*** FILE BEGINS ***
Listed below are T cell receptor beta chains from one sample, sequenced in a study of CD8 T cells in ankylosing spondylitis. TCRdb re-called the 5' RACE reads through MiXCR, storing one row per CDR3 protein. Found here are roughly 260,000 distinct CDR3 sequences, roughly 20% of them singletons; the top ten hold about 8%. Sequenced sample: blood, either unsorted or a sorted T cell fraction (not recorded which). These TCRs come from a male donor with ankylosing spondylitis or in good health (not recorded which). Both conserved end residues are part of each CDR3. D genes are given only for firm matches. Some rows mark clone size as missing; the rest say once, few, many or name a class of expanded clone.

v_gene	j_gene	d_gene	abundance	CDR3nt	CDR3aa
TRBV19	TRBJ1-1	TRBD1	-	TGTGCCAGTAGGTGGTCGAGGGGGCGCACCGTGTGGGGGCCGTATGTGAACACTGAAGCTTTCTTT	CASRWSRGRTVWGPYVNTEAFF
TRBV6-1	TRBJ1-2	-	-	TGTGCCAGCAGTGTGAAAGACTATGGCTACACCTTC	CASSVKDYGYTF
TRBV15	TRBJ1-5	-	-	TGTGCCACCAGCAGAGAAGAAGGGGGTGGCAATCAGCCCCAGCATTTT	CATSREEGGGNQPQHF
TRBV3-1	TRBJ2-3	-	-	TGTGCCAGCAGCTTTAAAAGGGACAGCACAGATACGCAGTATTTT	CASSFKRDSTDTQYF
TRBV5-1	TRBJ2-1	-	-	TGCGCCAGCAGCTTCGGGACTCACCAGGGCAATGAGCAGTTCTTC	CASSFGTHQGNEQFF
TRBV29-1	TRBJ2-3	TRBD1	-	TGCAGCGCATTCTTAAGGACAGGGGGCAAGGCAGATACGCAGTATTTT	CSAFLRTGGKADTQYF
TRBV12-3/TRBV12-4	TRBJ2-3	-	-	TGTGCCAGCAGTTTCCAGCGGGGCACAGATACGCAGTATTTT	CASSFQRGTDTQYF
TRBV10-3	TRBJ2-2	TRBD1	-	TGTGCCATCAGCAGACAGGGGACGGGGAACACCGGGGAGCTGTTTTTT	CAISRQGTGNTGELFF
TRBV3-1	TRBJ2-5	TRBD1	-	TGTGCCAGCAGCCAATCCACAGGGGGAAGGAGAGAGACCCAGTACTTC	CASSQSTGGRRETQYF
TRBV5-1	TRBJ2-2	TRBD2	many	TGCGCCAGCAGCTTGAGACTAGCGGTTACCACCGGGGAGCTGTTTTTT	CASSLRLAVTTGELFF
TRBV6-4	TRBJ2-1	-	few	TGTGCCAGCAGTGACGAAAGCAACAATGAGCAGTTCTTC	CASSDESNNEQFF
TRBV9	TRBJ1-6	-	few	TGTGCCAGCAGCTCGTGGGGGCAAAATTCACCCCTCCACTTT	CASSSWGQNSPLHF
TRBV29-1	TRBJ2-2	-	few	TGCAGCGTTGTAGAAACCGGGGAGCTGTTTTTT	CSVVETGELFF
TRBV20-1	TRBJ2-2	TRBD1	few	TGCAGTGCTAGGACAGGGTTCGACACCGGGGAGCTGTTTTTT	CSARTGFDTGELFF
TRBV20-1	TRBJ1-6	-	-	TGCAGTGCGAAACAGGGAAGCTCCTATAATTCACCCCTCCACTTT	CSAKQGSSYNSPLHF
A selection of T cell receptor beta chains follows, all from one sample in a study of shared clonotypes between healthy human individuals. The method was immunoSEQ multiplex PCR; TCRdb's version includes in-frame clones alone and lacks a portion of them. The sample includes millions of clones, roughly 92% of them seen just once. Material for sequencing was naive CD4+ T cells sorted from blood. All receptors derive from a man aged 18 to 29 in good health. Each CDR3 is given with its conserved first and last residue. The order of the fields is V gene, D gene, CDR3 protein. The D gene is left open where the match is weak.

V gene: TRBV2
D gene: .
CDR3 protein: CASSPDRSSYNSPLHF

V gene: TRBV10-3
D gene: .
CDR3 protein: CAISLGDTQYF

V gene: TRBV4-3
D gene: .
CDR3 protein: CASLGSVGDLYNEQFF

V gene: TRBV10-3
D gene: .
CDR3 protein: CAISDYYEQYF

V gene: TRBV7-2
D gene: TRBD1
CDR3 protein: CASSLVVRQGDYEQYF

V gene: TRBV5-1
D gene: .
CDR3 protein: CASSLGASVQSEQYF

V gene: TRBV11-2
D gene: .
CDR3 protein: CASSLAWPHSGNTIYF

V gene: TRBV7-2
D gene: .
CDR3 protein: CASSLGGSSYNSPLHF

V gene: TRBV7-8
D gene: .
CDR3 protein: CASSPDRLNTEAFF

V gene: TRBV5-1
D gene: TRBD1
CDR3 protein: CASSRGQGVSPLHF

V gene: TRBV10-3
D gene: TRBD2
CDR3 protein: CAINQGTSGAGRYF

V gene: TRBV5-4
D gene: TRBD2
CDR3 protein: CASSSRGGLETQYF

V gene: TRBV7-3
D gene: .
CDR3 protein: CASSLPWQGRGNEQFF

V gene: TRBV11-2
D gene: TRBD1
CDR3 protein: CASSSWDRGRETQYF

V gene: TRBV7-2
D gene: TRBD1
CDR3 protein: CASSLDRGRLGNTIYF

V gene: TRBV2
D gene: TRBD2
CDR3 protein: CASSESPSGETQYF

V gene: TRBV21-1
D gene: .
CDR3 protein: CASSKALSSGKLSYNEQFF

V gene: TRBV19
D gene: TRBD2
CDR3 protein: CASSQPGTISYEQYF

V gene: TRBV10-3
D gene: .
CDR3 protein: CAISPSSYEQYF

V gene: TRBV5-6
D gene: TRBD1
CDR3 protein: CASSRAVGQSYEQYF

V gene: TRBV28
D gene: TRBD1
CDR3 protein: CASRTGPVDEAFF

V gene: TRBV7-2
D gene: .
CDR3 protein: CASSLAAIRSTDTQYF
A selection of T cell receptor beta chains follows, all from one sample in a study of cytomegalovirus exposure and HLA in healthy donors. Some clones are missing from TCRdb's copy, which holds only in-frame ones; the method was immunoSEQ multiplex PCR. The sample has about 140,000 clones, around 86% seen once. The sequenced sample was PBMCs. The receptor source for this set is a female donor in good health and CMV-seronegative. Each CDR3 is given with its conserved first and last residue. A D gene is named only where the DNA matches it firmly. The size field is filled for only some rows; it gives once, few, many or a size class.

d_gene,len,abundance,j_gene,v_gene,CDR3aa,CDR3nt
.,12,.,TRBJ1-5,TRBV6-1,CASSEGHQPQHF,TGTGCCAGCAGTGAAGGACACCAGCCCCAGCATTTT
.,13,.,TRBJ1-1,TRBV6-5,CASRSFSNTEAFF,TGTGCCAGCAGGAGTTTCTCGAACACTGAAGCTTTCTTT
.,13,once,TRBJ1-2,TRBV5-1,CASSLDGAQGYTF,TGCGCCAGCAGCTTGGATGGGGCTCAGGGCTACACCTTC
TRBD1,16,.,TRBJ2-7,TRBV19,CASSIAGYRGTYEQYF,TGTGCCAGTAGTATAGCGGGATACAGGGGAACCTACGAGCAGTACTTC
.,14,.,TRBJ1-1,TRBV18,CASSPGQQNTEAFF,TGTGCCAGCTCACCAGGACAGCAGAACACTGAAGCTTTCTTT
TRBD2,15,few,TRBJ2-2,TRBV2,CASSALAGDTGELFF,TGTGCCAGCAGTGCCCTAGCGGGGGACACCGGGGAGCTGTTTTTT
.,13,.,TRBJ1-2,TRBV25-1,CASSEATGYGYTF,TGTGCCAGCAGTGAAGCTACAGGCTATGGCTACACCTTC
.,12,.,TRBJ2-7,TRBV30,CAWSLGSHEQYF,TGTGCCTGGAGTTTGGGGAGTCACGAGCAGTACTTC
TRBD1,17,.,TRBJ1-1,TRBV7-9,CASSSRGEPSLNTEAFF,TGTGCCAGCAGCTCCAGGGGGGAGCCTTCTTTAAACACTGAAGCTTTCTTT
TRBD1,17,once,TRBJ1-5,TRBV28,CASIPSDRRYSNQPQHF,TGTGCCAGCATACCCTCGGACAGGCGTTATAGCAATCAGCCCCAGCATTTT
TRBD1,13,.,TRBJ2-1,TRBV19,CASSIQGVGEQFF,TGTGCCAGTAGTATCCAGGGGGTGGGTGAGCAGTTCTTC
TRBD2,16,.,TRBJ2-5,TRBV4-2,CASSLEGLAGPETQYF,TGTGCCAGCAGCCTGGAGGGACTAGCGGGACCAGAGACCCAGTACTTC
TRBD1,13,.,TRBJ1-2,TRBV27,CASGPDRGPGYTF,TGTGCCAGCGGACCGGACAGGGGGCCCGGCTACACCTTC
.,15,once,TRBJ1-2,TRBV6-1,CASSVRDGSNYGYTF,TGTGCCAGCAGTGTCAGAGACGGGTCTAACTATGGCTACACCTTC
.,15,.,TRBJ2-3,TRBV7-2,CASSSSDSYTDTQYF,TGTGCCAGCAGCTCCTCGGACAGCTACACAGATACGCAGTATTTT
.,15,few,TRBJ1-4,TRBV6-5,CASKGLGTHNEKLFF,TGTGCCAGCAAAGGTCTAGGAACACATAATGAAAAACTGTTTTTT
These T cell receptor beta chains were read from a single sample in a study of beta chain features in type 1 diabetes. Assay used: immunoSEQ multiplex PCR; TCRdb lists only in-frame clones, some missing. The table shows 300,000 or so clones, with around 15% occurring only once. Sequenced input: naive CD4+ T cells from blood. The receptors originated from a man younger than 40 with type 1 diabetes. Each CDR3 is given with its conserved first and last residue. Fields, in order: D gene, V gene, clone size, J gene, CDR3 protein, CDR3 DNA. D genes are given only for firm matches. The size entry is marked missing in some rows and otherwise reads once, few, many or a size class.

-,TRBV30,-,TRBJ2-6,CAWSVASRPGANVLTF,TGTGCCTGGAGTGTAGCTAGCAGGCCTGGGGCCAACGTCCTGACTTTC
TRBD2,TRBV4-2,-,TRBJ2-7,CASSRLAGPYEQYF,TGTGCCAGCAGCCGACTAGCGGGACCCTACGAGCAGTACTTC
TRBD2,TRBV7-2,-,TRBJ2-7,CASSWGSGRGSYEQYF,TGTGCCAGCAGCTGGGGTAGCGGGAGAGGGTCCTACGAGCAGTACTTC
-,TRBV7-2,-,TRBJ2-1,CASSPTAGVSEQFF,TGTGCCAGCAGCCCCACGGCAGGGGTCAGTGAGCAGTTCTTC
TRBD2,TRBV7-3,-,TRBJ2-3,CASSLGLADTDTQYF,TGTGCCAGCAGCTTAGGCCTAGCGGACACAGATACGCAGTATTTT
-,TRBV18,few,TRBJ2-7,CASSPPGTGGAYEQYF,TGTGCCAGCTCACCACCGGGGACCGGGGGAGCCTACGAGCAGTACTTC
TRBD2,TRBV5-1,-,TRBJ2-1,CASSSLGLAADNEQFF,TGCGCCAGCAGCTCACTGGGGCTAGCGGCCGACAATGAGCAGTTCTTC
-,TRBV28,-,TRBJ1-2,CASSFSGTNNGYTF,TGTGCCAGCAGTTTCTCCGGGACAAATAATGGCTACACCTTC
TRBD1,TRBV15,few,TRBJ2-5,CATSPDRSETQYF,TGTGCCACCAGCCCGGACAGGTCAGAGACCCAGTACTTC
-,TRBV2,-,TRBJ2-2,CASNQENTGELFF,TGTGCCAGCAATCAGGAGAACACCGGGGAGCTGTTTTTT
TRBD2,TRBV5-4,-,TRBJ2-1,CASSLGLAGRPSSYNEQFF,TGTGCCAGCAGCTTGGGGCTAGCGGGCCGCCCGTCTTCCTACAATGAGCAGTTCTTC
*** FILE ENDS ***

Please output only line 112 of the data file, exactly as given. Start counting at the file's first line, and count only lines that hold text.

TRBD1,TRBV15,few,TRBJ2-5,CATSPDRSETQYF,TGTGCCACCAGCCCGGACAGGTCAGAGACCCAGTACTTC